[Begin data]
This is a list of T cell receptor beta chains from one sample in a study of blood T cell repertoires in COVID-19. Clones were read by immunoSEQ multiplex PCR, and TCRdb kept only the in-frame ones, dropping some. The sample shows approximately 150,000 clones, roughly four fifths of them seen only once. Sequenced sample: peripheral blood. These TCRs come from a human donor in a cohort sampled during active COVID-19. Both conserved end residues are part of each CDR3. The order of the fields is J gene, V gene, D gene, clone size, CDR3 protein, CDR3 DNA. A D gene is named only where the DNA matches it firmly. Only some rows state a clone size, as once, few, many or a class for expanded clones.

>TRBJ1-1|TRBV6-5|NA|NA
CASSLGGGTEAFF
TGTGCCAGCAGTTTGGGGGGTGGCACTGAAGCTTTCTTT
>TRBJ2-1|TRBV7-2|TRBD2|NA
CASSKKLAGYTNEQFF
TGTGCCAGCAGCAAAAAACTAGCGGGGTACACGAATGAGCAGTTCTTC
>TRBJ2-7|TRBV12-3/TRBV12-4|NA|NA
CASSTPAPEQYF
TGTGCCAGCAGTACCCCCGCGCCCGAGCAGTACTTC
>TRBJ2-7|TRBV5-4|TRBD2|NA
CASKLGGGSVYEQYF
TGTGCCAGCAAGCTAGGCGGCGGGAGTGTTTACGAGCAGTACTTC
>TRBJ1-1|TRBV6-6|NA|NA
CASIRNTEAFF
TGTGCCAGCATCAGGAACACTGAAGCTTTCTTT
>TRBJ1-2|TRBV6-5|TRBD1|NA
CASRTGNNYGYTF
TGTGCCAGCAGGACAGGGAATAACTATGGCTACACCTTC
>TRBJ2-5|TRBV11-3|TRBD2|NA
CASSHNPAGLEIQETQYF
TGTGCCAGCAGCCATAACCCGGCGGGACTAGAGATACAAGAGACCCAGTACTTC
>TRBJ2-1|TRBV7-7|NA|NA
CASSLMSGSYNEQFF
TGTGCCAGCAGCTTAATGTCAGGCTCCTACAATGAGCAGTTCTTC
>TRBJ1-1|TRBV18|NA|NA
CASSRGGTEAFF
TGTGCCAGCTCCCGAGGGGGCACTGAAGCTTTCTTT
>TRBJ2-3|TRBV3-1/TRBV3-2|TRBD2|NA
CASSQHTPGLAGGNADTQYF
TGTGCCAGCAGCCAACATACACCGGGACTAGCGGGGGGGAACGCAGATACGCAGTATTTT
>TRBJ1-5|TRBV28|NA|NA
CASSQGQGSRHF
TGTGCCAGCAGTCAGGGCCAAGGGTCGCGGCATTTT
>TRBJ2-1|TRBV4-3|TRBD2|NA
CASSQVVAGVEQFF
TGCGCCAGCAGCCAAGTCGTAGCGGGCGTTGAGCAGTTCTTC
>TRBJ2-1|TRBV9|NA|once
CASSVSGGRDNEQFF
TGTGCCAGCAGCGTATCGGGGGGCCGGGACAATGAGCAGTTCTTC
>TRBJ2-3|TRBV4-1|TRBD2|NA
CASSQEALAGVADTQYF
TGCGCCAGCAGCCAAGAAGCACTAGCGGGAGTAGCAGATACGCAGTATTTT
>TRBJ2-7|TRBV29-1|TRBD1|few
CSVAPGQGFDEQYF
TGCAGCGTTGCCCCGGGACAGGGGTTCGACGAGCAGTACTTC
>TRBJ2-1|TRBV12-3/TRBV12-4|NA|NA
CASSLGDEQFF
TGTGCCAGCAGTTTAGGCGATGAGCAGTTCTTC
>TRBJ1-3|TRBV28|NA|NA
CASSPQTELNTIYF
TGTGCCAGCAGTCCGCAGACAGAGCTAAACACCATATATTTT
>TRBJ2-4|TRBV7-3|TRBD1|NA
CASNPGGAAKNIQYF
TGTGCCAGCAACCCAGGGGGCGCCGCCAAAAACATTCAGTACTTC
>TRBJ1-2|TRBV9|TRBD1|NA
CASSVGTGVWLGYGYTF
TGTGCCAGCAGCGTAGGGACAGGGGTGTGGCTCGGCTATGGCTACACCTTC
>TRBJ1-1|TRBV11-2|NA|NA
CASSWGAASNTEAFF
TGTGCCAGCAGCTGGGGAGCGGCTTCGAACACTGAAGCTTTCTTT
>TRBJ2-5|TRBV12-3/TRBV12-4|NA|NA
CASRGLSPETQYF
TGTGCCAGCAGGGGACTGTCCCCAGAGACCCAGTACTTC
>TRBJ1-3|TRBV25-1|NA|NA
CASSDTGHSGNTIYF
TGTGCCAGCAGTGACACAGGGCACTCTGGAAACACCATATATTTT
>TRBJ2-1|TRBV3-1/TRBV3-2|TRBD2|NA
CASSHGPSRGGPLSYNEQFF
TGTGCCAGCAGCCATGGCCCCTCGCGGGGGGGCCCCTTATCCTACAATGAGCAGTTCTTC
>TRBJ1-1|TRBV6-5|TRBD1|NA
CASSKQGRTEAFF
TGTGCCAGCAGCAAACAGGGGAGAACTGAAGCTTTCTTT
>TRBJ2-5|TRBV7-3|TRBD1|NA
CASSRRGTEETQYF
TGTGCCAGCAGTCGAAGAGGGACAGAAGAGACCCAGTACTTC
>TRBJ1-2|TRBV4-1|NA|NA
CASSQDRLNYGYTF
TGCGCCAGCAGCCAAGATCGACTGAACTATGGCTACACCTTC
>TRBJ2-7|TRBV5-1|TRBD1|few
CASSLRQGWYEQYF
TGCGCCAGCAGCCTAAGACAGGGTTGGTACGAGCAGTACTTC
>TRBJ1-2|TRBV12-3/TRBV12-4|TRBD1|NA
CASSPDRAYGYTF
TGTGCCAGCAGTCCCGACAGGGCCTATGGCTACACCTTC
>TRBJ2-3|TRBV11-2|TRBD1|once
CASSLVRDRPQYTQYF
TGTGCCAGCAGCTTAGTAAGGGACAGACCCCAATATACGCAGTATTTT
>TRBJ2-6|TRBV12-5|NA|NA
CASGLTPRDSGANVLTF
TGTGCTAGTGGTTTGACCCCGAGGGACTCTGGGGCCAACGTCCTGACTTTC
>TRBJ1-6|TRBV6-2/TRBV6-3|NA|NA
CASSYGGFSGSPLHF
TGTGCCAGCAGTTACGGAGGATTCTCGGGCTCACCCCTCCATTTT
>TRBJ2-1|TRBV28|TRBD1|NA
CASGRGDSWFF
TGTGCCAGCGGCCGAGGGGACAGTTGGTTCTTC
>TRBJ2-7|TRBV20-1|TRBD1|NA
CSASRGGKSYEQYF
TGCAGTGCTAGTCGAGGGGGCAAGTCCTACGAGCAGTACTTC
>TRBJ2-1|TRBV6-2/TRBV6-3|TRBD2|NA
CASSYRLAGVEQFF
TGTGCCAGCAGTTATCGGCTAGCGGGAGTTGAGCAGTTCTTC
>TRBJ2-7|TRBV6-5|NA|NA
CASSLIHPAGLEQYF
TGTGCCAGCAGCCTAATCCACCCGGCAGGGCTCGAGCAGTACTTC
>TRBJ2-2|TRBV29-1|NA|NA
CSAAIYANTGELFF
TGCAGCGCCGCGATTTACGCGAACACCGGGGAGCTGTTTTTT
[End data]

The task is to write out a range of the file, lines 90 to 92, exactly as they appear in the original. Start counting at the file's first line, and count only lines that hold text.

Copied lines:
CASGLTPRDSGANVLTF
TGTGCTAGTGGTTTGACCCCGAGGGACTCTGGGGCCAACGTCCTGACTTTC
>TRBJ1-6|TRBV6-2/TRBV6-3|NA|NA